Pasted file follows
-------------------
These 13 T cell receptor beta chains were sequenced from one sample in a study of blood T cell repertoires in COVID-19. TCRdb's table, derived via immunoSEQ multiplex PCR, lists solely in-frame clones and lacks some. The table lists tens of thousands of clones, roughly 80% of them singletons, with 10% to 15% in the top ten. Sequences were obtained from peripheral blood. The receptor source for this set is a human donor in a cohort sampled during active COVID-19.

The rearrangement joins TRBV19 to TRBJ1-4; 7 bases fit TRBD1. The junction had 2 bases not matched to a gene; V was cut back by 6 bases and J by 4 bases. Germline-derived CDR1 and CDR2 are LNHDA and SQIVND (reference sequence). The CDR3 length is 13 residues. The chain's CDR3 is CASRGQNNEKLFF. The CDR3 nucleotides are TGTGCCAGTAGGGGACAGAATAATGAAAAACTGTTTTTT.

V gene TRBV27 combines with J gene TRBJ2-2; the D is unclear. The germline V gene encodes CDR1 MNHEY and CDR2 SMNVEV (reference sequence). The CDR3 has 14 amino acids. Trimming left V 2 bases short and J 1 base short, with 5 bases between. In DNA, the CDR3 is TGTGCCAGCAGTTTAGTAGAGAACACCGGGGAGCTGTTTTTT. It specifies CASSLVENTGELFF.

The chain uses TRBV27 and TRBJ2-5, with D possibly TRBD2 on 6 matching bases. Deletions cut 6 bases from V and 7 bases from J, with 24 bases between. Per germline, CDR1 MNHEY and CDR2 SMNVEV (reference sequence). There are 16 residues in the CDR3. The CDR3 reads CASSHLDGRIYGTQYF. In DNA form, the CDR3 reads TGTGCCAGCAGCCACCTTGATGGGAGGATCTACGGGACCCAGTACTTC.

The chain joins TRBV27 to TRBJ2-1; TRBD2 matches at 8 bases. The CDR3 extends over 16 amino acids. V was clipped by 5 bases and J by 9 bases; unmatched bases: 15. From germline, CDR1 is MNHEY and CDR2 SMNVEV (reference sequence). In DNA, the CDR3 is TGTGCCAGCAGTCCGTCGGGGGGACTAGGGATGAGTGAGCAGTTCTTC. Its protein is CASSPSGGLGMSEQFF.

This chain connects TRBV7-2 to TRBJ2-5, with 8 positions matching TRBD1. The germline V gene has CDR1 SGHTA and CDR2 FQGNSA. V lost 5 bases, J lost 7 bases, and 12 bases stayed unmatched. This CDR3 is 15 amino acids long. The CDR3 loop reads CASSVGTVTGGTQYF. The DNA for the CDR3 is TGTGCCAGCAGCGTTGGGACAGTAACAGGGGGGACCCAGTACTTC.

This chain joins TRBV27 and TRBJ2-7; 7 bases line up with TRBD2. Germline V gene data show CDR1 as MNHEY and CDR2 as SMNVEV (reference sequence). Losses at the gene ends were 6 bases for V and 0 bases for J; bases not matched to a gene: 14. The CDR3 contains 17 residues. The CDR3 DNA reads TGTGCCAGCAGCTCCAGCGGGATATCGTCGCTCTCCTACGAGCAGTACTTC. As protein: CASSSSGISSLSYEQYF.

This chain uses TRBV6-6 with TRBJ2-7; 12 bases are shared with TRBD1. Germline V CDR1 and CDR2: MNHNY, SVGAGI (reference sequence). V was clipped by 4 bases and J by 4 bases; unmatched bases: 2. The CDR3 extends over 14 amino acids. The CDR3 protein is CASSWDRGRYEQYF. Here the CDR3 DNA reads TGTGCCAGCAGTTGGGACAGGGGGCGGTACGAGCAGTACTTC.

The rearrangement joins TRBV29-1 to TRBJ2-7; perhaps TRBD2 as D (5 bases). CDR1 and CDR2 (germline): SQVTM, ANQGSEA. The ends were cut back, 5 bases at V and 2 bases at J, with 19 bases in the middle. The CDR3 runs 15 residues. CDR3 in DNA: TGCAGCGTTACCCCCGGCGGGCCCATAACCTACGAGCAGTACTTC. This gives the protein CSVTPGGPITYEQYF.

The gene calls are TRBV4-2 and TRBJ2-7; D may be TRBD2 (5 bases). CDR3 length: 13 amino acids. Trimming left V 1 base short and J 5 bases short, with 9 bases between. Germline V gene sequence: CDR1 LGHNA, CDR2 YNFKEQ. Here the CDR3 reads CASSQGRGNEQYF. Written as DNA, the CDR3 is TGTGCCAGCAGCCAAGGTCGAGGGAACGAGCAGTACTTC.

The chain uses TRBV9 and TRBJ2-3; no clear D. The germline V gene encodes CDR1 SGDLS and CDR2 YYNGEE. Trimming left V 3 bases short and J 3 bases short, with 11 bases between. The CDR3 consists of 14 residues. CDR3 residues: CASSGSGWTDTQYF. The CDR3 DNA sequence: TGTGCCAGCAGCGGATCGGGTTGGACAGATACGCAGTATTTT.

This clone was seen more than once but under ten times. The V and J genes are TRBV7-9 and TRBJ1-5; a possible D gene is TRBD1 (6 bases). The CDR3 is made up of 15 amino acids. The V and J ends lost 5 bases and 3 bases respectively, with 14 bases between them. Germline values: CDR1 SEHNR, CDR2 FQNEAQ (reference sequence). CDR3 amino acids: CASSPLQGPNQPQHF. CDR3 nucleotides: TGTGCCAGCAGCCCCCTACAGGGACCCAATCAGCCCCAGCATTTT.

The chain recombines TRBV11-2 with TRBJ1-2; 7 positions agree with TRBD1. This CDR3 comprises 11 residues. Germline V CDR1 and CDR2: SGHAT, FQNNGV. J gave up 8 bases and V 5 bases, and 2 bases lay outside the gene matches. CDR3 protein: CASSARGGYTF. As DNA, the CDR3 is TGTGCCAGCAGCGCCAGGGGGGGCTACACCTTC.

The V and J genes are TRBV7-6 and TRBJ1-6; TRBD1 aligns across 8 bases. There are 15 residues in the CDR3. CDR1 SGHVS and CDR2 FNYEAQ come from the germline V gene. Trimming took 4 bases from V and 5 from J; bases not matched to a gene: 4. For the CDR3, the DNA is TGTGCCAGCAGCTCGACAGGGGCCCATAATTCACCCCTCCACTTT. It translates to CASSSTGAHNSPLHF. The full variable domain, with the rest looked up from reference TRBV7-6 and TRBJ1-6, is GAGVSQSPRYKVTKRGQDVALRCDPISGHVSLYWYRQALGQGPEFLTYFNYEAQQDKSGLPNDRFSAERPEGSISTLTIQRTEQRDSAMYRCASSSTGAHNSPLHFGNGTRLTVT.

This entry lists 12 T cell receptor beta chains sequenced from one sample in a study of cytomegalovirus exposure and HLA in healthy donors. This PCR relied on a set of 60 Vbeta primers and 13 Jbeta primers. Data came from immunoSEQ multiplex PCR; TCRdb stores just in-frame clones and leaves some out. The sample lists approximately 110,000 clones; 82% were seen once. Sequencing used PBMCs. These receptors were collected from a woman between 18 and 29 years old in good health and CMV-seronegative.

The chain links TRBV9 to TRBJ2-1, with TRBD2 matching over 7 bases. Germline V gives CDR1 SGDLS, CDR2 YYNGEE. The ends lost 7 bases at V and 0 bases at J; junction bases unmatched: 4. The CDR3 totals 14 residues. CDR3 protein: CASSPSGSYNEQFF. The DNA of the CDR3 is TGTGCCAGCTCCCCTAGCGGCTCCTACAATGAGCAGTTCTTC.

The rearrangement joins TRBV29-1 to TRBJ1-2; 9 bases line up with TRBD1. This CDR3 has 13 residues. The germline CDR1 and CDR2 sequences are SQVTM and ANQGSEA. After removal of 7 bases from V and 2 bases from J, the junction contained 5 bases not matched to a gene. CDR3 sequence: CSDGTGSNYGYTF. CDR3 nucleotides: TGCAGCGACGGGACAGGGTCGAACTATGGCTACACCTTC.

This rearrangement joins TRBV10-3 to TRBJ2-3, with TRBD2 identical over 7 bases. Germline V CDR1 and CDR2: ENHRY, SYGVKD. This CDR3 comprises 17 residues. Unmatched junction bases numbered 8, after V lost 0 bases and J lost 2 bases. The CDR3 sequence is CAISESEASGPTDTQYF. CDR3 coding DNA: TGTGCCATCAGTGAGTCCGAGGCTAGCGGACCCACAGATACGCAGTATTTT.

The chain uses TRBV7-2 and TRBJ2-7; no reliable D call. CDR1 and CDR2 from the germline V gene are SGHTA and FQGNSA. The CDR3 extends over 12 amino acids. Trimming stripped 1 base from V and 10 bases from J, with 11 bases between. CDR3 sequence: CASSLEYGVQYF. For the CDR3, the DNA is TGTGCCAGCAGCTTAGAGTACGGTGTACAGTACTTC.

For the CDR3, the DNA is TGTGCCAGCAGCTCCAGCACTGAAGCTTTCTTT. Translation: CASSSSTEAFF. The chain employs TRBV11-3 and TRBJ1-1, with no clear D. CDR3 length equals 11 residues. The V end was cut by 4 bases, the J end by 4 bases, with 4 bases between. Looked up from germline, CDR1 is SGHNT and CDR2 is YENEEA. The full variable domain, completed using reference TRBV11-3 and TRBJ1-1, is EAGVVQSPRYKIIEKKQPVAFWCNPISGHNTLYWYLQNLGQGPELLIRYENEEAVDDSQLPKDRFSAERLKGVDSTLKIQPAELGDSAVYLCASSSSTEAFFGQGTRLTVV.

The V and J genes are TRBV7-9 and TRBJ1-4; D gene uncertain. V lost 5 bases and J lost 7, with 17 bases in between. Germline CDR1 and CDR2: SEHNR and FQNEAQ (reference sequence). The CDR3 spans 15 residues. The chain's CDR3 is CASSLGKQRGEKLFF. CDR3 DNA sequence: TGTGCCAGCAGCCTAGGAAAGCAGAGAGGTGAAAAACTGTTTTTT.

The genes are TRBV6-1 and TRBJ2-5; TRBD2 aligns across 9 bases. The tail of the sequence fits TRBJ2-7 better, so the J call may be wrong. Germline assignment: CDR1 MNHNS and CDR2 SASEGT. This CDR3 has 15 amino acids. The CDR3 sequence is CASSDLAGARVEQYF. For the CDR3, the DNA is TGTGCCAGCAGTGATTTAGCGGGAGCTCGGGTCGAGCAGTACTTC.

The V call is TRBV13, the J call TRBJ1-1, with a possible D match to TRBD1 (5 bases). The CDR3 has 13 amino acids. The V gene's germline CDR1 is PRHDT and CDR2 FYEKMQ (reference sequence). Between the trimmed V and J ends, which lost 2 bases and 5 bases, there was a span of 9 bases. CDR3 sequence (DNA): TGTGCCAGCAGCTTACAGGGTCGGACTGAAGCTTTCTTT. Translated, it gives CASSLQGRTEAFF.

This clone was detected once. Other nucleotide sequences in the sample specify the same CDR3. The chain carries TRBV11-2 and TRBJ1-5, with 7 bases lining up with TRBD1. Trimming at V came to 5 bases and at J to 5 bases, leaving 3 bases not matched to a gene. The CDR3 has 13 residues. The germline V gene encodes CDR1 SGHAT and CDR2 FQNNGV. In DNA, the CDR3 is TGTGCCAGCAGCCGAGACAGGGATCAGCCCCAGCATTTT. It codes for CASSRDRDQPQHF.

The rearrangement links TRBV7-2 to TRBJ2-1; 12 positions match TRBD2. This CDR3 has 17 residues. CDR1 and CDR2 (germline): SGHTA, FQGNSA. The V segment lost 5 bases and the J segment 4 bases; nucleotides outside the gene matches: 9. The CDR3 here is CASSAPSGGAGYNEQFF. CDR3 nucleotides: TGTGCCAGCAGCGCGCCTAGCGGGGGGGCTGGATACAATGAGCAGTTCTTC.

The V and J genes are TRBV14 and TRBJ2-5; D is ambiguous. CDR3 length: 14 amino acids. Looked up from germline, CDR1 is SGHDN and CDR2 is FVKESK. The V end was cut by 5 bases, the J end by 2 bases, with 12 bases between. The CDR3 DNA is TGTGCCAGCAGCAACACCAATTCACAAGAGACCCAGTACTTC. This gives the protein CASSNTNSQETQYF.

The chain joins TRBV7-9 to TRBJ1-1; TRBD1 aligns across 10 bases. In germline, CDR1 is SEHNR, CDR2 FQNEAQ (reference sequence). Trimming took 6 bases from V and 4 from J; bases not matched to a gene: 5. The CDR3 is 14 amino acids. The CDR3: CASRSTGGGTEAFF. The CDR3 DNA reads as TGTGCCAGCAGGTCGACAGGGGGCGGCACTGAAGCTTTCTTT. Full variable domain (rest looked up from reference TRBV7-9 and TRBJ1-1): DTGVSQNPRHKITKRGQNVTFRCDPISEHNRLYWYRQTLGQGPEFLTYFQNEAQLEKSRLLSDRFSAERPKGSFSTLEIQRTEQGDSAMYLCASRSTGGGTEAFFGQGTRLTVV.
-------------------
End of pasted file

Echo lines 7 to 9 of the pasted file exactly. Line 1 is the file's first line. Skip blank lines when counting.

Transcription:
This chain joins TRBV27 and TRBJ2-7; 7 bases line up with TRBD2. Germline V gene data show CDR1 as MNHEY and CDR2 as SMNVEV (reference sequence). Losses at the gene ends were 6 bases for V and 0 bases for J; bases not matched to a gene: 14. The CDR3 contains 17 residues. The CDR3 DNA reads TGTGCCAGCAGCTCCAGCGGGATATCGTCGCTCTCCTACGAGCAGTACTTC. As protein: CASSSSGISSLSYEQYF.

This chain uses TRBV6-6 with TRBJ2-7; 12 bases are shared with TRBD1. Germline V CDR1 and CDR2: MNHNY, SVGAGI (reference sequence). V was clipped by 4 bases and J by 4 bases; unmatched bases: 2. The CDR3 extends over 14 amino acids. The CDR3 protein is CASSWDRGRYEQYF. Here the CDR3 DNA reads TGTGCCAGCAGTTGGGACAGGGGGCGGTACGAGCAGTACTTC.

The rearrangement joins TRBV29-1 to TRBJ2-7; perhaps TRBD2 as D (5 bases). CDR1 and CDR2 (germline): SQVTM, ANQGSEA. The ends were cut back, 5 bases at V and 2 bases at J, with 19 bases in the middle. The CDR3 runs 15 residues. CDR3 in DNA: TGCAGCGTTACCCCCGGCGGGCCCATAACCTACGAGCAGTACTTC. This gives the protein CSVTPGGPITYEQYF.